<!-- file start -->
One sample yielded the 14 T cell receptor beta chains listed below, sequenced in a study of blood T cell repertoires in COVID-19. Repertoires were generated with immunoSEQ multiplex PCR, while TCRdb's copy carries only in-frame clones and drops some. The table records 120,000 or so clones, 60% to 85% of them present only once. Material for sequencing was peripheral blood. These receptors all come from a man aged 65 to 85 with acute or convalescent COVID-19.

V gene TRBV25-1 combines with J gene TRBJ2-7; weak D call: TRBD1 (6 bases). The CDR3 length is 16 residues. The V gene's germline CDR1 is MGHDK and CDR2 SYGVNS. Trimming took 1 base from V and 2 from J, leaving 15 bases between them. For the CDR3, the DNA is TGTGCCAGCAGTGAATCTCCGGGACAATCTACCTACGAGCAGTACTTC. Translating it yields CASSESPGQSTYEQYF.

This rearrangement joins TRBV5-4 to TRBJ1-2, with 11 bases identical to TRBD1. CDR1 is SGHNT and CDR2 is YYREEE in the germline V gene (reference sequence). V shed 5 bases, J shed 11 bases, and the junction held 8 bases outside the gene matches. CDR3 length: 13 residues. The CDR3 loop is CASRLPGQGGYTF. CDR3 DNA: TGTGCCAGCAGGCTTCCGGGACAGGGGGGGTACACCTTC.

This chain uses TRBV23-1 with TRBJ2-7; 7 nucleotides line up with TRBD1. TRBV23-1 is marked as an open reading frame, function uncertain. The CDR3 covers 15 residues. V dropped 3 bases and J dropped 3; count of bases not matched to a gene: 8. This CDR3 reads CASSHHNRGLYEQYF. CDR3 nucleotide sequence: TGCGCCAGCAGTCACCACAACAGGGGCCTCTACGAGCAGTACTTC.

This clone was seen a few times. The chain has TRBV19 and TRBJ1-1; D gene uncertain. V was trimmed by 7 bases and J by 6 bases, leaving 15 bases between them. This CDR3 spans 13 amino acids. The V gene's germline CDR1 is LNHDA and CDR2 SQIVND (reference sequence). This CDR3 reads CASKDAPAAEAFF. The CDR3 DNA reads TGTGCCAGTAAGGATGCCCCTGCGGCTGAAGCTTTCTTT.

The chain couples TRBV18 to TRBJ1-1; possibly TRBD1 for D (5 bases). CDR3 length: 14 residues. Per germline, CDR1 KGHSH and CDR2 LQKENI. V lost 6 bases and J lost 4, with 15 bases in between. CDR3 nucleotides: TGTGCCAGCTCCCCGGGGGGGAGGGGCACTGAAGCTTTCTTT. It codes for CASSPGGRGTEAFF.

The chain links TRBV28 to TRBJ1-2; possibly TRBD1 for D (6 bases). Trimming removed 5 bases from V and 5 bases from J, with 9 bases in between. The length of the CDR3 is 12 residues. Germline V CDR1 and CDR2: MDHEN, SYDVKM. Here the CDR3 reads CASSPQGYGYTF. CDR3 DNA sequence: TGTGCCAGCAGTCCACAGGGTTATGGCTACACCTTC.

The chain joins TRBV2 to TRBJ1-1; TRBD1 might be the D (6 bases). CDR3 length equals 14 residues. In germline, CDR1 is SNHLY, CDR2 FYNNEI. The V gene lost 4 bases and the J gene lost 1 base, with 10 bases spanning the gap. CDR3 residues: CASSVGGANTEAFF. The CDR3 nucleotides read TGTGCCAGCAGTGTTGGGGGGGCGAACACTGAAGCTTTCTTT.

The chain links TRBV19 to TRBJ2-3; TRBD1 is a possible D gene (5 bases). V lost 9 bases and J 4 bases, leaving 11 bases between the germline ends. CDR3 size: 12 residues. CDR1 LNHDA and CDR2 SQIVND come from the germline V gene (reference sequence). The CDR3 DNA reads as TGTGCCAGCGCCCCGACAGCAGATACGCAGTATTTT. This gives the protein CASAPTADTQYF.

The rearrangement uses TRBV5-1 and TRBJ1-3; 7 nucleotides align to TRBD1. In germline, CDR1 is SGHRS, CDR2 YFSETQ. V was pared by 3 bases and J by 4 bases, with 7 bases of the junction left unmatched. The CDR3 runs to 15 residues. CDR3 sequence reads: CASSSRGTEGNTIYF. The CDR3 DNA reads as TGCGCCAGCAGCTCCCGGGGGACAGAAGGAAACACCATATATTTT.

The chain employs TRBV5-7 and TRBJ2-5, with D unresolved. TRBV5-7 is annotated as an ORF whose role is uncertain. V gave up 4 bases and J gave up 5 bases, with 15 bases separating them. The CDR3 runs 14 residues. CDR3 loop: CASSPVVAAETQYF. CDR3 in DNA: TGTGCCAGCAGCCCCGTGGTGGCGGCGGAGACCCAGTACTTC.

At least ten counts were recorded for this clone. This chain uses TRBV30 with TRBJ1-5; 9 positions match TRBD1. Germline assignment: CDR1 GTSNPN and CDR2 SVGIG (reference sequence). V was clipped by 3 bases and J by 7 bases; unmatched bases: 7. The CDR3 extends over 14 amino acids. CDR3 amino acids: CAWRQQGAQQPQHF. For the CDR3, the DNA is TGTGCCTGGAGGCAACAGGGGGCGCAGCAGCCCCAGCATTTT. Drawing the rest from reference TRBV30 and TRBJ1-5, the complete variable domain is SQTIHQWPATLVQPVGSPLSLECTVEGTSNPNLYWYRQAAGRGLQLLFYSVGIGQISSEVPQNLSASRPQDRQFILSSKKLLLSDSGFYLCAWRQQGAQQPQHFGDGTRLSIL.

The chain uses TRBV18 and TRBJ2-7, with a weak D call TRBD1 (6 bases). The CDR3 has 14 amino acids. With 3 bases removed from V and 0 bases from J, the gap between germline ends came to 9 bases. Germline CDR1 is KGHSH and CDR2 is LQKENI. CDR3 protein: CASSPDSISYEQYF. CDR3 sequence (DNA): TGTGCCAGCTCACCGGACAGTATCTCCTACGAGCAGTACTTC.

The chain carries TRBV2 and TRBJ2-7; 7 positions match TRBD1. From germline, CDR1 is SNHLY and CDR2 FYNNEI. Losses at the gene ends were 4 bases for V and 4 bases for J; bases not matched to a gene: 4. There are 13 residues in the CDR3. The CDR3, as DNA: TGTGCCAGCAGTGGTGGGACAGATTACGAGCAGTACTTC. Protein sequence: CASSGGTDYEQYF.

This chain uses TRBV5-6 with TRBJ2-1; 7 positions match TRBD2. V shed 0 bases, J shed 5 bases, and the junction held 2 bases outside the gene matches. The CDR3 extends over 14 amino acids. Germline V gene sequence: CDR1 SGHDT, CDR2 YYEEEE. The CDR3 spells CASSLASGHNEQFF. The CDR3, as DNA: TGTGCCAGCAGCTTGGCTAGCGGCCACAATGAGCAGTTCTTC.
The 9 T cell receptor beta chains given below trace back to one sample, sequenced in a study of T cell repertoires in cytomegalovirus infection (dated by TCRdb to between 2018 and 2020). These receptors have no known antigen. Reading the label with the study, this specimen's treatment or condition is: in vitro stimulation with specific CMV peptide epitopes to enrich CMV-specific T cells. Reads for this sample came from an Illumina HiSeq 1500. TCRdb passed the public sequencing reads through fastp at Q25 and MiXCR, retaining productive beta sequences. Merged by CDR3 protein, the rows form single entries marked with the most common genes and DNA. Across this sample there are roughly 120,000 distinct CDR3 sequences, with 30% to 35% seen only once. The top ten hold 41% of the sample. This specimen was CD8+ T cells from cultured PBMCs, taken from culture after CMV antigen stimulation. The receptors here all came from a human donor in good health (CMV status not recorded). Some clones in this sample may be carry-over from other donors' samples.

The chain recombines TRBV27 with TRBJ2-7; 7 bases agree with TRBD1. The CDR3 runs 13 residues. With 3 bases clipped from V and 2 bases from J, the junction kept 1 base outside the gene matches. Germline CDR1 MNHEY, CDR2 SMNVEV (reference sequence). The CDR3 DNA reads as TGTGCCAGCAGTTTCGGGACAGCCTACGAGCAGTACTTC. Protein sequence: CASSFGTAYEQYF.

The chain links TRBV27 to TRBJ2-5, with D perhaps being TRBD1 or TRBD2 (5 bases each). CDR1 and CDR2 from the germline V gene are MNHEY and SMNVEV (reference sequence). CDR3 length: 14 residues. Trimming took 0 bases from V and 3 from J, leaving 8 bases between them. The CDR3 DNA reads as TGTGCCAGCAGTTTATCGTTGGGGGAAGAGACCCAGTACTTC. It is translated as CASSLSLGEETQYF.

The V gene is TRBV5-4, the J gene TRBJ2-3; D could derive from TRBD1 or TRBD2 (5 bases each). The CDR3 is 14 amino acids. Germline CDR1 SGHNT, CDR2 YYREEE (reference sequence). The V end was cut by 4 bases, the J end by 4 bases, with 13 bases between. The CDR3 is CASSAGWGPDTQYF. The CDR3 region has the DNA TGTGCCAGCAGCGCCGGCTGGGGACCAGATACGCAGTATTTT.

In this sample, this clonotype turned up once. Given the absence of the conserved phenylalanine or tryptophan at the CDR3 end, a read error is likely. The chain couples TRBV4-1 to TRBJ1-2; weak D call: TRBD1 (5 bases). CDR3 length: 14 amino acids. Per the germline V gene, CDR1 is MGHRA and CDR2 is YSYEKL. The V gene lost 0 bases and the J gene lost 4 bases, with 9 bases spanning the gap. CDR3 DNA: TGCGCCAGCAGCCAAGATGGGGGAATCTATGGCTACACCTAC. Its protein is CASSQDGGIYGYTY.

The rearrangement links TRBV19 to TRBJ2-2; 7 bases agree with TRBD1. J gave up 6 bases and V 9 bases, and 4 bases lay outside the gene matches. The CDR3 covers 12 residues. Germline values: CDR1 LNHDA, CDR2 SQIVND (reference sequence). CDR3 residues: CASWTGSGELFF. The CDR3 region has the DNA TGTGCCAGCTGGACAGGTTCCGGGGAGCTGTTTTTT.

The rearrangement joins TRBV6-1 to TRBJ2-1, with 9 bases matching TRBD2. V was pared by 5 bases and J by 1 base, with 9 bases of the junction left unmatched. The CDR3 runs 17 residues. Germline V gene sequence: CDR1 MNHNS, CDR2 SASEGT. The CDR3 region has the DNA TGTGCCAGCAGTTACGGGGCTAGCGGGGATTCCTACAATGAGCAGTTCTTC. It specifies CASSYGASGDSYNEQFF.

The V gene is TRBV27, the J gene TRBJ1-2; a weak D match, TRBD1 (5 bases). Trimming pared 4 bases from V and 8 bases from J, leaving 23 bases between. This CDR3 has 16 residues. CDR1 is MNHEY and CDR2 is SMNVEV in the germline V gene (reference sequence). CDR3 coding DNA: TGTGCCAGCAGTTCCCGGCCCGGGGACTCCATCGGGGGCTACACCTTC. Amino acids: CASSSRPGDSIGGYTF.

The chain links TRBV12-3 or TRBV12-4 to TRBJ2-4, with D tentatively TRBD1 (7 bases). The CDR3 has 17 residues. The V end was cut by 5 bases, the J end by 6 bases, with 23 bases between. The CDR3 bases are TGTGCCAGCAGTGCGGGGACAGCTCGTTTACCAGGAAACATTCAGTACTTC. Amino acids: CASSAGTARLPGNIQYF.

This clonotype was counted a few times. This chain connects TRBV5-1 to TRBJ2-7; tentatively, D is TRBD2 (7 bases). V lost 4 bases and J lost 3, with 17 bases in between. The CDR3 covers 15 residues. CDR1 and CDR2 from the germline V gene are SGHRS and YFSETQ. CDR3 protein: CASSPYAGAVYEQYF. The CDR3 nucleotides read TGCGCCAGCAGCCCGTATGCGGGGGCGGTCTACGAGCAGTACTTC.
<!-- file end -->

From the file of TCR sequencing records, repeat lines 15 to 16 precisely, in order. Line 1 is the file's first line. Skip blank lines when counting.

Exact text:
This chain uses TRBV5-6 with TRBJ2-1; 7 positions match TRBD2. V shed 0 bases, J shed 5 bases, and the junction held 2 bases outside the gene matches. The CDR3 extends over 14 amino acids. Germline V gene sequence: CDR1 SGHDT, CDR2 YYEEEE. The CDR3 spells CASSLASGHNEQFF. The CDR3, as DNA: TGTGCCAGCAGCTTGGCTAGCGGCCACAATGAGCAGTTCTTC.
The 9 T cell receptor beta chains given below trace back to one sample, sequenced in a study of T cell repertoires in cytomegalovirus infection (dated by TCRdb to between 2018 and 2020). These receptors have no known antigen. Reading the label with the study, this specimen's treatment or condition is: in vitro stimulation with specific CMV peptide epitopes to enrich CMV-specific T cells. Reads for this sample came from an Illumina HiSeq 1500. TCRdb passed the public sequencing reads through fastp at Q25 and MiXCR, retaining productive beta sequences. Merged by CDR3 protein, the rows form single entries marked with the most common genes and DNA. Across this sample there are roughly 120,000 distinct CDR3 sequences, with 30% to 35% seen only once. The top ten hold 41% of the sample. This specimen was CD8+ T cells from cultured PBMCs, taken from culture after CMV antigen stimulation. The receptors here all came from a human donor in good health (CMV status not recorded). Some clones in this sample may be carry-over from other donors' samples.